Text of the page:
Frequency of and risk factors for tumor upstaging after wide local excision of primary cutaneous melanoma


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Abstract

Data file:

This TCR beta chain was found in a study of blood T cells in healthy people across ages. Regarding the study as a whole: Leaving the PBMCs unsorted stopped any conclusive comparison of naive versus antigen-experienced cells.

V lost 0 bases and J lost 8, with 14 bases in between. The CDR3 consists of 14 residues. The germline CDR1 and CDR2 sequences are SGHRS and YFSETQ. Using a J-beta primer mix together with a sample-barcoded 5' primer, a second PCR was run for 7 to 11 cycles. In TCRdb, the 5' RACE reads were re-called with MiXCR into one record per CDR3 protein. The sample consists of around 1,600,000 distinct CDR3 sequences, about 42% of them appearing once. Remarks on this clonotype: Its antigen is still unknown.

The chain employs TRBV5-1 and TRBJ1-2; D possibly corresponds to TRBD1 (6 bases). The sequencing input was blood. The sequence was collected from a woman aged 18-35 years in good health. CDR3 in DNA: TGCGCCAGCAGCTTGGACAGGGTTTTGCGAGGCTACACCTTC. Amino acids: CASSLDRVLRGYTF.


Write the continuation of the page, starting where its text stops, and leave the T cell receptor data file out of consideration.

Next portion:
BackgroundDetecting a more advanced stage of the primary melanoma after wide local excision and reconstruction can complicate patient counseling about prognosis, management of surgical margins, and indications for sentinel lymph node biopsy.ObjectiveTo identify the frequency of and risk factors associated with upstaging after wide local excision of primary melanoma.MethodsRetrospective, single center, cross-sectional study of 1332 consecutive in situ to stage T4a melanomas treated with wide local excision.ResultsThe overall rate of upstaging of melanoma was 3.9% (52/1332). After multivariate analysis, the greatest risk factor for upstaging was anatomic location on the head, neck, hands, feet, genitals, or pretibial leg (odds ratio [OR] 7.06, P < .001) followed by extension of the melanoma to the base of the biopsy specimen (OR 3.42, P < .001); the need for multiple preoperative scouting biopsies (OR 1.89, P = .004); older age (OR 1.03 per year, P = .002); and nonlentigo maligna histologic subtype (OR 3.6, P = .002).LimitationsThis was a single-site, retrospective observational study.ConclusionsClinicopathologic characteristics, particularly anatomic location on the head, neck, hands, feet, genitals, or pretibial leg and subtotal diagnostic biopsies, identify melanomas with an increased risk for upstaging.

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